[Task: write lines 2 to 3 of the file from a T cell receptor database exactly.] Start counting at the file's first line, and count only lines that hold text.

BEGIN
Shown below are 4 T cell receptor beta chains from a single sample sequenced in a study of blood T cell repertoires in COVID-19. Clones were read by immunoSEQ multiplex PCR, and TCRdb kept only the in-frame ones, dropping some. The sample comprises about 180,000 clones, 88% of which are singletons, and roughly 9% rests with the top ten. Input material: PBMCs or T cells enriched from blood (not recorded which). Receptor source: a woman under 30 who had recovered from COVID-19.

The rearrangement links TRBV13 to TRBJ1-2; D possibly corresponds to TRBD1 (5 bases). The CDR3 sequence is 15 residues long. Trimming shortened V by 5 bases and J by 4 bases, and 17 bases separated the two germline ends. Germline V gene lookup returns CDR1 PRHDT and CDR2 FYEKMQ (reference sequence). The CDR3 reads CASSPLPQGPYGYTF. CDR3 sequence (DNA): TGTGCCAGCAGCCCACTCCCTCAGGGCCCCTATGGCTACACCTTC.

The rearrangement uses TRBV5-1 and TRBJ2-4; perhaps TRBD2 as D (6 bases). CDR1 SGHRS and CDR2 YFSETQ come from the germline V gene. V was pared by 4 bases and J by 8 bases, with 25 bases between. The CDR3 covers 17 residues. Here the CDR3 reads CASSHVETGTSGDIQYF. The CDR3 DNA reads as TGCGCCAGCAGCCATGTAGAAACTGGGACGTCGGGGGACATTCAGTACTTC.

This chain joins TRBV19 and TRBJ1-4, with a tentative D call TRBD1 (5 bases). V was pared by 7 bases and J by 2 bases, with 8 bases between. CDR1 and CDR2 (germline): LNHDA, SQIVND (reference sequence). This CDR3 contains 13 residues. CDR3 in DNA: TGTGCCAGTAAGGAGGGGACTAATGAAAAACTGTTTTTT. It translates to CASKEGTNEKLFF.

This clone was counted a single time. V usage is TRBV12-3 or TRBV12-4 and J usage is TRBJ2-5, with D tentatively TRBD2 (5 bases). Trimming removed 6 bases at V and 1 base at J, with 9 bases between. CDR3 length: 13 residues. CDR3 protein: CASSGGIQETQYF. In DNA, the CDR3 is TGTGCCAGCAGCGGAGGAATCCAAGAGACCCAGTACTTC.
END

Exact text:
The rearrangement links TRBV13 to TRBJ1-2; D possibly corresponds to TRBD1 (5 bases). The CDR3 sequence is 15 residues long. Trimming shortened V by 5 bases and J by 4 bases, and 17 bases separated the two germline ends. Germline V gene lookup returns CDR1 PRHDT and CDR2 FYEKMQ (reference sequence). The CDR3 reads CASSPLPQGPYGYTF. CDR3 sequence (DNA): TGTGCCAGCAGCCCACTCCCTCAGGGCCCCTATGGCTACACCTTC.

The rearrangement uses TRBV5-1 and TRBJ2-4; perhaps TRBD2 as D (6 bases). CDR1 SGHRS and CDR2 YFSETQ come from the germline V gene. V was pared by 4 bases and J by 8 bases, with 25 bases between. The CDR3 covers 17 residues. Here the CDR3 reads CASSHVETGTSGDIQYF. The CDR3 DNA reads as TGCGCCAGCAGCCATGTAGAAACTGGGACGTCGGGGGACATTCAGTACTTC.